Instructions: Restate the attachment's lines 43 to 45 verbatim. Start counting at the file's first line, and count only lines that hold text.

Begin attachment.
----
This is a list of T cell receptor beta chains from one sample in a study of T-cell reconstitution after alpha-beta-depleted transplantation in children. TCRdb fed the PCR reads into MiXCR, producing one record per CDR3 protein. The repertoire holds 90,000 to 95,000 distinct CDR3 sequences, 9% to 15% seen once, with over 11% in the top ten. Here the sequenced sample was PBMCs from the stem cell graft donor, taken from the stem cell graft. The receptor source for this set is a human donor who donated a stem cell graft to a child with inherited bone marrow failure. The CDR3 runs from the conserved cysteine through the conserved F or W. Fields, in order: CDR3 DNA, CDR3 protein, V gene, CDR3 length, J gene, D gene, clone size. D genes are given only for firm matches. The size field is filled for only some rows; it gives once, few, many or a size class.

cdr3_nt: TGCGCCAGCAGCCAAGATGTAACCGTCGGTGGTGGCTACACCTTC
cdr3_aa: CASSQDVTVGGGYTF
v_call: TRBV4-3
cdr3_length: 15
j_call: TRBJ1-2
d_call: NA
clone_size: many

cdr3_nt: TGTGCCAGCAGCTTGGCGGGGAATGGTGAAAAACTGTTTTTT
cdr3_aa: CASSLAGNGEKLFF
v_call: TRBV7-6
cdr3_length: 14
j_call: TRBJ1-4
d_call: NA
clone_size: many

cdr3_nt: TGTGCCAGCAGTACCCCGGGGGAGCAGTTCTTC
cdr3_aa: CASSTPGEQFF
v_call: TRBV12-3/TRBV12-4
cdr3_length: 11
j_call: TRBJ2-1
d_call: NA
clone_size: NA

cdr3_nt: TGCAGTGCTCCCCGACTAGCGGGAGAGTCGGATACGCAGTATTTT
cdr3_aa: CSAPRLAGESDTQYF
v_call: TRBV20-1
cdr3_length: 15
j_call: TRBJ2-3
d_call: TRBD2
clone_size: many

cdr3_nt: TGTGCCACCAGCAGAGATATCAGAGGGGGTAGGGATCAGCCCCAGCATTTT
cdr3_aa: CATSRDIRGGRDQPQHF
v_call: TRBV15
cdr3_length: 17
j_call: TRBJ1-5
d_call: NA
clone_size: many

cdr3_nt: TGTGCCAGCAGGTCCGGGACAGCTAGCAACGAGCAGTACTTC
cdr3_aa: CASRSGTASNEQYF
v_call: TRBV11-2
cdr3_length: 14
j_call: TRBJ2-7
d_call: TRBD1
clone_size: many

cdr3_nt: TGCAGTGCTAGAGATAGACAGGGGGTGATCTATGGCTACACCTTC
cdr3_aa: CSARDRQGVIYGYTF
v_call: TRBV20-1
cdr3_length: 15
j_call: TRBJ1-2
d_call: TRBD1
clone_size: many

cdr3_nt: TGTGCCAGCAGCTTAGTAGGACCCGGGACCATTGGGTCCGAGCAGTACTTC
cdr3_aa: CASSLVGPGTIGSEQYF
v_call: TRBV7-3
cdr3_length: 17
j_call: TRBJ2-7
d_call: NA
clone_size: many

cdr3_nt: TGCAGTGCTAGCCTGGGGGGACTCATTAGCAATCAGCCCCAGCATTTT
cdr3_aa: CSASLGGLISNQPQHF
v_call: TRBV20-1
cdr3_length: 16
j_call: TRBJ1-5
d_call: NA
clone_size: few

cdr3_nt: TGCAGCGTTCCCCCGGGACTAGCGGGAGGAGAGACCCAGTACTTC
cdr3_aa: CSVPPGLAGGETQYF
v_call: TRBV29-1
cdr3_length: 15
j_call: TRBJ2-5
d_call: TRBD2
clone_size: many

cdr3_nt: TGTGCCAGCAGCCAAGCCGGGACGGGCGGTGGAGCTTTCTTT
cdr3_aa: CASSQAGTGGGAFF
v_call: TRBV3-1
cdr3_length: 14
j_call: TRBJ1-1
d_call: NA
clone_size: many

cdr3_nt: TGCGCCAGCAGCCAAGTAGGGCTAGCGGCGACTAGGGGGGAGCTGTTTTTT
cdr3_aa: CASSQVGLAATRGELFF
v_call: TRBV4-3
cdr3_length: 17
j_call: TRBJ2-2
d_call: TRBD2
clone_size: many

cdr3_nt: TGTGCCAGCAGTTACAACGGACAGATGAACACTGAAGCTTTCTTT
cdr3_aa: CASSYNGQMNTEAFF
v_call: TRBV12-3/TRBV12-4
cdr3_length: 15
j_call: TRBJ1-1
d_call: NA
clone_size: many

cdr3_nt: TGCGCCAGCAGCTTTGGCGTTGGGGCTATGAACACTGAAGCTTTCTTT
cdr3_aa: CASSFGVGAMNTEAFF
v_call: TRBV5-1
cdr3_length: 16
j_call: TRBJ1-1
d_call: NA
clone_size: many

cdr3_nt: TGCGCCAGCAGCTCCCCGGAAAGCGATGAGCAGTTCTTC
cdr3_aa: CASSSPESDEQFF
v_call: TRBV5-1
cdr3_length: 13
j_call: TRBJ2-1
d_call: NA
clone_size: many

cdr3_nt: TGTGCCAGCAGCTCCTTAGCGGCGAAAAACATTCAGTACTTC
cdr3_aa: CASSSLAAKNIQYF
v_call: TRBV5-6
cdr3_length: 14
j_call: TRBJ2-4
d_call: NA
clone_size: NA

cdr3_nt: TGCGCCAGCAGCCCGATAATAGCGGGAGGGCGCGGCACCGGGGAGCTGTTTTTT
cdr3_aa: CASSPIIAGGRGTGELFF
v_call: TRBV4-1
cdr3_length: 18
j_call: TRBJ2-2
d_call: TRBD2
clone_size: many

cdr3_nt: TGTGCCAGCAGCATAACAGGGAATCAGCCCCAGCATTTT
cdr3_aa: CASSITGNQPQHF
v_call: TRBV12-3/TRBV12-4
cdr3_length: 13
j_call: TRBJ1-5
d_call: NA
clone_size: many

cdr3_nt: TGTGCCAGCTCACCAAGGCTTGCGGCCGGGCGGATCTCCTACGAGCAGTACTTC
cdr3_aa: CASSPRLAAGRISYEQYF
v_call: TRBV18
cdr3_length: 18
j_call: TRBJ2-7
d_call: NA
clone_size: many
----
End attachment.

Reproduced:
clone_size: many

cdr3_nt: TGCAGTGCTAGAGATAGACAGGGGGTGATCTATGGCTACACCTTC
cdr3_aa: CSARDRQGVIYGYTF